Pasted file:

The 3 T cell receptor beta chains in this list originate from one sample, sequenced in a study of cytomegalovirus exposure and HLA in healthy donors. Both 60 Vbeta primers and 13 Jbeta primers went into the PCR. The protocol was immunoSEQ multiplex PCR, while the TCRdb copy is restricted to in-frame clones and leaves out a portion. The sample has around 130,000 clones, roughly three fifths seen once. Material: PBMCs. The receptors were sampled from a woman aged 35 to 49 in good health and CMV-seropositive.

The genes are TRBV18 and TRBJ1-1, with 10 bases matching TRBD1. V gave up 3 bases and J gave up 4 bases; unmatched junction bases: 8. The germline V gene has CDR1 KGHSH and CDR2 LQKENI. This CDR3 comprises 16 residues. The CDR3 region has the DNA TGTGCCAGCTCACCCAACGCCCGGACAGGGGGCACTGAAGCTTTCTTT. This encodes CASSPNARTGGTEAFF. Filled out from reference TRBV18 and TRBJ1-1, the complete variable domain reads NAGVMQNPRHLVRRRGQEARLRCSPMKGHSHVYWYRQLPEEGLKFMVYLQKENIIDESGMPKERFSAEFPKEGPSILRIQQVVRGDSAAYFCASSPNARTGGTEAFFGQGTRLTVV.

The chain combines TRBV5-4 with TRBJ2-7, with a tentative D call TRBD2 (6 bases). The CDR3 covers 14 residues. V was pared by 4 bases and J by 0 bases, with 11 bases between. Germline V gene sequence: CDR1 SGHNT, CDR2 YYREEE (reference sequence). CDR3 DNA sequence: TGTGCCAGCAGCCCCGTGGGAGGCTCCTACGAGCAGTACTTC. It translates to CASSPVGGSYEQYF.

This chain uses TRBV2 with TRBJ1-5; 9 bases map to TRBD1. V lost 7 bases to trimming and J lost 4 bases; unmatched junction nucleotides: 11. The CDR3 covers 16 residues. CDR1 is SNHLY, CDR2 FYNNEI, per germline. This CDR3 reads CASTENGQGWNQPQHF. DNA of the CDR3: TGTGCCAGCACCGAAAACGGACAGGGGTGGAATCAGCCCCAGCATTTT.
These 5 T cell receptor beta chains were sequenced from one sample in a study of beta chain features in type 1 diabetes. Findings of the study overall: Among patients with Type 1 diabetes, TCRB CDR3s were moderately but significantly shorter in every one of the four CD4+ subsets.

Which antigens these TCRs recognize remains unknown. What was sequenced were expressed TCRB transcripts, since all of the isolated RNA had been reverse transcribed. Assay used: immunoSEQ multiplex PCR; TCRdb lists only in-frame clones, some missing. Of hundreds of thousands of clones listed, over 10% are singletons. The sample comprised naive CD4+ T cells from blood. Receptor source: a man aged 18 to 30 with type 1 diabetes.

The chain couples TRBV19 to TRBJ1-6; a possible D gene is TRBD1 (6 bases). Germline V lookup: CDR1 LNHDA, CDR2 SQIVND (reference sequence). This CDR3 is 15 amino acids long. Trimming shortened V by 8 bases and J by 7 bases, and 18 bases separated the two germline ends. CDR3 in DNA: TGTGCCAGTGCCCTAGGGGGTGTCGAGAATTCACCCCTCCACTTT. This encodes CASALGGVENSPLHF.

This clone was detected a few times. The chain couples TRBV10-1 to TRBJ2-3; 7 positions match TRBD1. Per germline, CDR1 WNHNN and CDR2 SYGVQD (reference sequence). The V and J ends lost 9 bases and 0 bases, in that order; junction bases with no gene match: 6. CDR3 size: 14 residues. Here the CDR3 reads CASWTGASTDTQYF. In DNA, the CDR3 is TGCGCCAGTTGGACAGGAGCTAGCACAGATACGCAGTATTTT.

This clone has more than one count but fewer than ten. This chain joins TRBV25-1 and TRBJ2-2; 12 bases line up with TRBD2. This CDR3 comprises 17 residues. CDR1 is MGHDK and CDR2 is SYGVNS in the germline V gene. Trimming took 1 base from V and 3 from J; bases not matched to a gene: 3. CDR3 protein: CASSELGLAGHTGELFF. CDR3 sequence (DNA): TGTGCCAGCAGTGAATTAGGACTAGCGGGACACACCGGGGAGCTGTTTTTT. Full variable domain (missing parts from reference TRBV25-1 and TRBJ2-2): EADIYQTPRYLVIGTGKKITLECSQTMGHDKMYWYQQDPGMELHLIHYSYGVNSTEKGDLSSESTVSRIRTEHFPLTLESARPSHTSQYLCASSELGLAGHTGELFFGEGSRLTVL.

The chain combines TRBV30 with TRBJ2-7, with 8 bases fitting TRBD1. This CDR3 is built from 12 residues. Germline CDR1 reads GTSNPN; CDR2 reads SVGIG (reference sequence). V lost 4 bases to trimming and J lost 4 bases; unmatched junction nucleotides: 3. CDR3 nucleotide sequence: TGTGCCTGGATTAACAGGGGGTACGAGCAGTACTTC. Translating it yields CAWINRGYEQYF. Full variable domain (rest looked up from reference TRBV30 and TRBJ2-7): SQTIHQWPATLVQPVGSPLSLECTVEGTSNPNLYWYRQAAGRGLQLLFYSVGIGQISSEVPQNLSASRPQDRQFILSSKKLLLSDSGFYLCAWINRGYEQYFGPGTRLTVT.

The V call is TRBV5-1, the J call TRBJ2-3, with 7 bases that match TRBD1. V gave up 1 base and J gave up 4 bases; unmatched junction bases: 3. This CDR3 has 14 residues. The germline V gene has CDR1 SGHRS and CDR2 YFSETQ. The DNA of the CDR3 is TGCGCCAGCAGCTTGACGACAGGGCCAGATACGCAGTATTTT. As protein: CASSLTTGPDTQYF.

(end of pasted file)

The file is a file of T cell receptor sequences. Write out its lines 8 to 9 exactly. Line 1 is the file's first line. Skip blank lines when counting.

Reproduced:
This clone was detected a few times. The chain couples TRBV10-1 to TRBJ2-3; 7 positions match TRBD1. Per germline, CDR1 WNHNN and CDR2 SYGVQD (reference sequence). The V and J ends lost 9 bases and 0 bases, in that order; junction bases with no gene match: 6. CDR3 size: 14 residues. Here the CDR3 reads CASWTGASTDTQYF. In DNA, the CDR3 is TGCGCCAGTTGGACAGGAGCTAGCACAGATACGCAGTATTTT.

This clone has more than one count but fewer than ten. This chain joins TRBV25-1 and TRBJ2-2; 12 bases line up with TRBD2. This CDR3 comprises 17 residues. CDR1 is MGHDK and CDR2 is SYGVNS in the germline V gene. Trimming took 1 base from V and 3 from J; bases not matched to a gene: 3. CDR3 protein: CASSELGLAGHTGELFF. CDR3 sequence (DNA): TGTGCCAGCAGTGAATTAGGACTAGCGGGACACACCGGGGAGCTGTTTTTT. Full variable domain (missing parts from reference TRBV25-1 and TRBJ2-2): EADIYQTPRYLVIGTGKKITLECSQTMGHDKMYWYQQDPGMELHLIHYSYGVNSTEKGDLSSESTVSRIRTEHFPLTLESARPSHTSQYLCASSELGLAGHTGELFFGEGSRLTVL.